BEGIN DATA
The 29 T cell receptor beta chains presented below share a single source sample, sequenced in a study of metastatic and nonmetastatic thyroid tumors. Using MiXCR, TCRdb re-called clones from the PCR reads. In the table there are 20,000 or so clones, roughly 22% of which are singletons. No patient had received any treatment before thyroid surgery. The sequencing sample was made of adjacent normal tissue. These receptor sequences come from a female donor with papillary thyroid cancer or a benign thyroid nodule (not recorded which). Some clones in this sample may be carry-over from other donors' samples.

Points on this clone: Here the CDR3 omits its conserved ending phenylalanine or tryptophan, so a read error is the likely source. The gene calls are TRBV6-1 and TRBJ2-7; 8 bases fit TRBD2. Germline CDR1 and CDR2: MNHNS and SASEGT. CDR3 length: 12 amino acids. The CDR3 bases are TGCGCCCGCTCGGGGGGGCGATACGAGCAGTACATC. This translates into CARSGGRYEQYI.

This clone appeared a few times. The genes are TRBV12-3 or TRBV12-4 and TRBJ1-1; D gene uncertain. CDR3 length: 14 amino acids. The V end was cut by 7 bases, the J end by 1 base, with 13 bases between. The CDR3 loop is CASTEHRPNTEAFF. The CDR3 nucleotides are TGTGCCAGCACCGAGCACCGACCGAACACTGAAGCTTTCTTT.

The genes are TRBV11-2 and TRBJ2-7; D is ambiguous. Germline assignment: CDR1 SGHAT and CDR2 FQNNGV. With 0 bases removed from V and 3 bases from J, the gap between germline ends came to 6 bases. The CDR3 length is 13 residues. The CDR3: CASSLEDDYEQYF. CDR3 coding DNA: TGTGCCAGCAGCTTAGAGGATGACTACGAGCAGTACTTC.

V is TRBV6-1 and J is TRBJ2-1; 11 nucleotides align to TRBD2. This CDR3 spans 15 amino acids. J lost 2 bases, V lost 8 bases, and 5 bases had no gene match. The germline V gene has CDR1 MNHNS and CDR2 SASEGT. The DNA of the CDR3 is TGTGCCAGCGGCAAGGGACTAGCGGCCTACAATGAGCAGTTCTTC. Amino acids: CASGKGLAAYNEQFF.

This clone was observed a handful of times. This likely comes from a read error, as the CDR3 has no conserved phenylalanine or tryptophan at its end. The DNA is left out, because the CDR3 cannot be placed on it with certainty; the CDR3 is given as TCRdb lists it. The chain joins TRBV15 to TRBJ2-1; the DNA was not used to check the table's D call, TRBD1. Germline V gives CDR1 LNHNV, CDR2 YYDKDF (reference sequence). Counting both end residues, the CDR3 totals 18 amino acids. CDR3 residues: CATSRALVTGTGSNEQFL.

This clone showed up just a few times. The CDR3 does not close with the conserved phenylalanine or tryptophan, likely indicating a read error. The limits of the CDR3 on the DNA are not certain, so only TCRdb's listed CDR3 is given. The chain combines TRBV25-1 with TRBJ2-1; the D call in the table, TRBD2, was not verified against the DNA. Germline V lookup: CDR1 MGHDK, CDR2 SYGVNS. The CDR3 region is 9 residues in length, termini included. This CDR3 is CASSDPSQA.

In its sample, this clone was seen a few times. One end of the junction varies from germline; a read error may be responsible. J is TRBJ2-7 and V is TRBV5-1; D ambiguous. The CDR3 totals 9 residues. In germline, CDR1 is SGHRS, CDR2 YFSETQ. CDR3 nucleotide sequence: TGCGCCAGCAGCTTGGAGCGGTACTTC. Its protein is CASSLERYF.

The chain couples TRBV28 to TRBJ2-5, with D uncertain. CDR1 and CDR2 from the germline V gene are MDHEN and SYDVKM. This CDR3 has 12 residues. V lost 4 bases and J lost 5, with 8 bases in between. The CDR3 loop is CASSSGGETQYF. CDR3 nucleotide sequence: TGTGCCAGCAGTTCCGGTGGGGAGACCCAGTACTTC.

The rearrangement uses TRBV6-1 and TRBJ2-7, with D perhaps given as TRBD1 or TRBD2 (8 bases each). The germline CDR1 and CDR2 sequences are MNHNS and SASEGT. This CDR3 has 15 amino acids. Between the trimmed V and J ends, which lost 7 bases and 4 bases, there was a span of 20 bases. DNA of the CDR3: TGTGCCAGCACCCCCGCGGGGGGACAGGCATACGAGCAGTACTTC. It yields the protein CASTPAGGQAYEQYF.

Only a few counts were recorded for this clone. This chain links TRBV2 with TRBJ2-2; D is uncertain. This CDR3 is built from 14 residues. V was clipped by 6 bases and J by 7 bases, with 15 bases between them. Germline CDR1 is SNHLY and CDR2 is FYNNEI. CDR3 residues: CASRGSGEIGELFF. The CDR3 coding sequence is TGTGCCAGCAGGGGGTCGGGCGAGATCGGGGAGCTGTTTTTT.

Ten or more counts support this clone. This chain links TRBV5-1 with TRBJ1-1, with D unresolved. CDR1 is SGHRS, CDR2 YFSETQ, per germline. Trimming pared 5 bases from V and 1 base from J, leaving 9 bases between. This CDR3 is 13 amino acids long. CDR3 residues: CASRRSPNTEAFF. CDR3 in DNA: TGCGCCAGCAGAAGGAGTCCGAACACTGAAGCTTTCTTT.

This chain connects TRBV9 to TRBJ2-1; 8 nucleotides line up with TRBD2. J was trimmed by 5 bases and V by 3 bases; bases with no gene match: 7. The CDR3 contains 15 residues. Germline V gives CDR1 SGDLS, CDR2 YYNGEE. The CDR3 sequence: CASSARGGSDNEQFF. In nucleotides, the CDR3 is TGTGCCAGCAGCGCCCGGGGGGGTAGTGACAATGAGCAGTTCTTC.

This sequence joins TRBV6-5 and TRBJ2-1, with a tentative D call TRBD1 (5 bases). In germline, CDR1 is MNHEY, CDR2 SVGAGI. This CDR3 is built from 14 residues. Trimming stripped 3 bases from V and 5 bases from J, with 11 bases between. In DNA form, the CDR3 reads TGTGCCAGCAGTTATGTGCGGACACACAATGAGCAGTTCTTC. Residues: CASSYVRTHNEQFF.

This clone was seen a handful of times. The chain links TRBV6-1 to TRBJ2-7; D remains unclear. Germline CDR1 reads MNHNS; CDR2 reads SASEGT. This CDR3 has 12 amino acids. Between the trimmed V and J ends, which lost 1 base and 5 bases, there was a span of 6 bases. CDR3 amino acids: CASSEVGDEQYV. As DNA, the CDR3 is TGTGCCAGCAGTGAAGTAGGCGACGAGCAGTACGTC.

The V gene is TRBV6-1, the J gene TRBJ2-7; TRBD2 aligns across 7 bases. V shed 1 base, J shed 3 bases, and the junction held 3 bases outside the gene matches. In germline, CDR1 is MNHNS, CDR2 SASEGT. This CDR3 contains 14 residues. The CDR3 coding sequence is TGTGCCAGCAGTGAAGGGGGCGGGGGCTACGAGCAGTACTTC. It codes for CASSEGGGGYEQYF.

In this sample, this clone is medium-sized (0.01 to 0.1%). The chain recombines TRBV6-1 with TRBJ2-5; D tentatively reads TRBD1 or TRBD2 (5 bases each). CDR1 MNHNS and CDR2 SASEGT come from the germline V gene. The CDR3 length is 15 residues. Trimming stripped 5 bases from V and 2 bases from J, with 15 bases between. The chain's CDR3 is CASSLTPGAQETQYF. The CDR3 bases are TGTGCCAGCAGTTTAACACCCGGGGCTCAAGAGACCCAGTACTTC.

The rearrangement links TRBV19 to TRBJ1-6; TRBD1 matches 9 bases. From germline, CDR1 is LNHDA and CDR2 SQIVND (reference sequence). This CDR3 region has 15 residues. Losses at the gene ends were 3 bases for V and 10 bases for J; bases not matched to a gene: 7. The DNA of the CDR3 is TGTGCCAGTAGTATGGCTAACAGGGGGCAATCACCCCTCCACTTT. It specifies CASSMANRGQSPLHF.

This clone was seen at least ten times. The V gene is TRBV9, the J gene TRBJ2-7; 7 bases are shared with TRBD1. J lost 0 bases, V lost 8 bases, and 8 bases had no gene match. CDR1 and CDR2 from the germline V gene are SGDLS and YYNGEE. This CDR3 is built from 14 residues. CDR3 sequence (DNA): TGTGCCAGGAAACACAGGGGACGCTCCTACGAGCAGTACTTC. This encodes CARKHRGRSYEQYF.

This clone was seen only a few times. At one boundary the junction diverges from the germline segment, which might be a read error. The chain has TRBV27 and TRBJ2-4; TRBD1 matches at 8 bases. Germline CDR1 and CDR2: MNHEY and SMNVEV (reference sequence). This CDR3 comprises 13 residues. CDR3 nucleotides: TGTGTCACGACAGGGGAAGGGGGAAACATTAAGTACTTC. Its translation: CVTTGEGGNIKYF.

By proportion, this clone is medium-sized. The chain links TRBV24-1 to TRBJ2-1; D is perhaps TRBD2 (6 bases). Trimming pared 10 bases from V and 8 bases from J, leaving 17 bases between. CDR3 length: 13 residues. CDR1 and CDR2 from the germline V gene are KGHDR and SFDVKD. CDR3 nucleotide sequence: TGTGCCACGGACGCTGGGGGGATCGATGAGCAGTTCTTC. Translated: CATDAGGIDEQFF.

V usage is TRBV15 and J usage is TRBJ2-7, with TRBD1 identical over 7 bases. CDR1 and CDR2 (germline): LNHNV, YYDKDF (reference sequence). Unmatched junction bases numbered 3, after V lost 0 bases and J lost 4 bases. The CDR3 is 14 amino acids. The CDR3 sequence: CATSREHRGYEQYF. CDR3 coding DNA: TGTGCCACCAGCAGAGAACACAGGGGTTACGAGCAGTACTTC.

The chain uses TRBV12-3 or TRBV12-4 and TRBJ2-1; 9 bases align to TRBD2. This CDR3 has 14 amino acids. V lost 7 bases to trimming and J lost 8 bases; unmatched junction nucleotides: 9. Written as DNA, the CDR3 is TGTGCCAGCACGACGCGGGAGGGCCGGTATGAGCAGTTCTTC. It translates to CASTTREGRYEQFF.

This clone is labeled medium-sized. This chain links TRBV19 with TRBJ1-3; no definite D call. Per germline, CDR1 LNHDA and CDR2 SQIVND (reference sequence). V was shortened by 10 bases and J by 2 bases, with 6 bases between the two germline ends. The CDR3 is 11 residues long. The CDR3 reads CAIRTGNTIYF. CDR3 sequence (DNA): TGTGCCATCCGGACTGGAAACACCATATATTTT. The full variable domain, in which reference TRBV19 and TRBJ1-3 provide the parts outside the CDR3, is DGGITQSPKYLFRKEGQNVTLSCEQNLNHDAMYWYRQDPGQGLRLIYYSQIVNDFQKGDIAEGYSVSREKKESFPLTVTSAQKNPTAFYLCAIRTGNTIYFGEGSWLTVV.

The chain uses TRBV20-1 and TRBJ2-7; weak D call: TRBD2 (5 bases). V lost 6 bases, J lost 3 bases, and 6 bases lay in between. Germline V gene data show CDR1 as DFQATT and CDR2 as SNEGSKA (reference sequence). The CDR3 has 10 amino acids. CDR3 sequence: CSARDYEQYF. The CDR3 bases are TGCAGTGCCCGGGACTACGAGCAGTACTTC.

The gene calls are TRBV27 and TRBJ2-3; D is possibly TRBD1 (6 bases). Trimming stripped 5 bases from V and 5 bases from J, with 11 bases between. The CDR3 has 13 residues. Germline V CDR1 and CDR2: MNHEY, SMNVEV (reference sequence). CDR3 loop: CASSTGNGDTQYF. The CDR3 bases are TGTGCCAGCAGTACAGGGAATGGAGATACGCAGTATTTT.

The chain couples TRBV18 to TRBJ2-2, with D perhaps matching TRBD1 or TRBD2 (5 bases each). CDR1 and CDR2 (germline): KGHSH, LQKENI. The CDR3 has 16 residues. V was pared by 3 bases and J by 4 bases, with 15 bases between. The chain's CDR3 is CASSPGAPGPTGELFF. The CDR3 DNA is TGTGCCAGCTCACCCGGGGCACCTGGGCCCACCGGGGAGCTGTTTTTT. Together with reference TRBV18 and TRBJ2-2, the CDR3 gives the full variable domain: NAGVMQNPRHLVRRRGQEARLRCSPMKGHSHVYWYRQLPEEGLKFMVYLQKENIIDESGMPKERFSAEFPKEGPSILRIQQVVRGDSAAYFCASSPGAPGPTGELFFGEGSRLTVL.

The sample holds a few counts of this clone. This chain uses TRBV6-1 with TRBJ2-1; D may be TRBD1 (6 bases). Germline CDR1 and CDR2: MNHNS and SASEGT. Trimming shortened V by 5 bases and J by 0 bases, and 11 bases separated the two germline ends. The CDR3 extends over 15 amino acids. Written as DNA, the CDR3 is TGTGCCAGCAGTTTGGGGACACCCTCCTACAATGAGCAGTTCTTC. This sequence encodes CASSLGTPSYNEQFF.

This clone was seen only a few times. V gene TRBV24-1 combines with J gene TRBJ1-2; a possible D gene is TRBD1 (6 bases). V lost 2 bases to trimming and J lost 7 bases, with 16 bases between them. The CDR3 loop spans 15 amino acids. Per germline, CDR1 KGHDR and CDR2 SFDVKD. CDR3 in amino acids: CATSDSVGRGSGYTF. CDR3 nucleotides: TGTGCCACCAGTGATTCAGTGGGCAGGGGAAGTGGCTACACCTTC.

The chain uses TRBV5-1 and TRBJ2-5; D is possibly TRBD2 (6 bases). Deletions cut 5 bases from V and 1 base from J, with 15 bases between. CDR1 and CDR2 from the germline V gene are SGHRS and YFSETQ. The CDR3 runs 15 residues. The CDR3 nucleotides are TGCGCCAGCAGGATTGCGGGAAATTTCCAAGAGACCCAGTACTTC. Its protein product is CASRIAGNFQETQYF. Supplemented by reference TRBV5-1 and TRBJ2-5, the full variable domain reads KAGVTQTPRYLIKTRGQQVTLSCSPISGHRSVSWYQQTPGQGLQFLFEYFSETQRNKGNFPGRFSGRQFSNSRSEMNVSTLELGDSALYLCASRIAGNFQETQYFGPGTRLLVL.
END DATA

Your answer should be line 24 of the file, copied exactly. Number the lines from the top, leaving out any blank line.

This clone is labeled medium-sized. This chain links TRBV19 with TRBJ1-3; no definite D call. Per germline, CDR1 LNHDA and CDR2 SQIVND (reference sequence). V was shortened by 10 bases and J by 2 bases, with 6 bases between the two germline ends. The CDR3 is 11 residues long. The CDR3 reads CAIRTGNTIYF. CDR3 sequence (DNA): TGTGCCATCCGGACTGGAAACACCATATATTTT. The full variable domain, in which reference TRBV19 and TRBJ1-3 provide the parts outside the CDR3, is DGGITQSPKYLFRKEGQNVTLSCEQNLNHDAMYWYRQDPGQGLRLIYYSQIVNDFQKGDIAEGYSVSREKKESFPLTVTSAQKNPTAFYLCAIRTGNTIYFGEGSWLTVV.